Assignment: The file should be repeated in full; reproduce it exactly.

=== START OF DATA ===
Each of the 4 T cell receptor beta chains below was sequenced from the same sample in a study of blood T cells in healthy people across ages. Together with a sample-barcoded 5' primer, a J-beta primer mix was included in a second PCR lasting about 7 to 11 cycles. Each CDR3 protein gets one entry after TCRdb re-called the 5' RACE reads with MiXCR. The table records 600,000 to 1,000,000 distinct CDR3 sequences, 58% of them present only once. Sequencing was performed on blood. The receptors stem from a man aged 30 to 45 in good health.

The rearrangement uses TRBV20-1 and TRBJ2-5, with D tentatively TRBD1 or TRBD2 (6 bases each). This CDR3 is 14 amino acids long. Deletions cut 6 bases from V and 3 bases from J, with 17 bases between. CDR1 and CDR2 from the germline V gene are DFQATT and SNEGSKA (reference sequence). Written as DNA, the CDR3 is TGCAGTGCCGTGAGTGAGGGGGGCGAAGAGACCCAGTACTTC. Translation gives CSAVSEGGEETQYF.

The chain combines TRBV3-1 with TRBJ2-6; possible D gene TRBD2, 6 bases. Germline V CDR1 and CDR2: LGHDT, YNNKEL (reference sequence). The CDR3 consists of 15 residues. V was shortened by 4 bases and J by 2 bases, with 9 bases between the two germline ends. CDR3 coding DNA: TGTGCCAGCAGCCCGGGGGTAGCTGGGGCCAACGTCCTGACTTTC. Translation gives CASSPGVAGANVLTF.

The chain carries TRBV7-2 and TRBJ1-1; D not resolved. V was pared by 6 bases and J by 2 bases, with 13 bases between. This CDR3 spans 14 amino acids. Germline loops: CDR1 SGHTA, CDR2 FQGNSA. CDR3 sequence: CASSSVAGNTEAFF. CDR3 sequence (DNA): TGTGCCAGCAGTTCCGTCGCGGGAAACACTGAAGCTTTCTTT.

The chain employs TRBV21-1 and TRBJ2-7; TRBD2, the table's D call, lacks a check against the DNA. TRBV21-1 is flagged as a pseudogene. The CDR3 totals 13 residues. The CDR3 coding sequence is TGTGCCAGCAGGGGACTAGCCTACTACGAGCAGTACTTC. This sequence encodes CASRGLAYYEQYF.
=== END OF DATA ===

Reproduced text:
Each of the 4 T cell receptor beta chains below was sequenced from the same sample in a study of blood T cells in healthy people across ages. Together with a sample-barcoded 5' primer, a J-beta primer mix was included in a second PCR lasting about 7 to 11 cycles. Each CDR3 protein gets one entry after TCRdb re-called the 5' RACE reads with MiXCR. The table records 600,000 to 1,000,000 distinct CDR3 sequences, 58% of them present only once. Sequencing was performed on blood. The receptors stem from a man aged 30 to 45 in good health.

The rearrangement uses TRBV20-1 and TRBJ2-5, with D tentatively TRBD1 or TRBD2 (6 bases each). This CDR3 is 14 amino acids long. Deletions cut 6 bases from V and 3 bases from J, with 17 bases between. CDR1 and CDR2 from the germline V gene are DFQATT and SNEGSKA (reference sequence). Written as DNA, the CDR3 is TGCAGTGCCGTGAGTGAGGGGGGCGAAGAGACCCAGTACTTC. Translation gives CSAVSEGGEETQYF.

The chain combines TRBV3-1 with TRBJ2-6; possible D gene TRBD2, 6 bases. Germline V CDR1 and CDR2: LGHDT, YNNKEL (reference sequence). The CDR3 consists of 15 residues. V was shortened by 4 bases and J by 2 bases, with 9 bases between the two germline ends. CDR3 coding DNA: TGTGCCAGCAGCCCGGGGGTAGCTGGGGCCAACGTCCTGACTTTC. Translation gives CASSPGVAGANVLTF.

The chain carries TRBV7-2 and TRBJ1-1; D not resolved. V was pared by 6 bases and J by 2 bases, with 13 bases between. This CDR3 spans 14 amino acids. Germline loops: CDR1 SGHTA, CDR2 FQGNSA. CDR3 sequence: CASSSVAGNTEAFF. CDR3 sequence (DNA): TGTGCCAGCAGTTCCGTCGCGGGAAACACTGAAGCTTTCTTT.

The chain employs TRBV21-1 and TRBJ2-7; TRBD2, the table's D call, lacks a check against the DNA. TRBV21-1 is flagged as a pseudogene. The CDR3 totals 13 residues. The CDR3 coding sequence is TGTGCCAGCAGGGGACTAGCCTACTACGAGCAGTACTTC. This sequence encodes CASRGLAYYEQYF.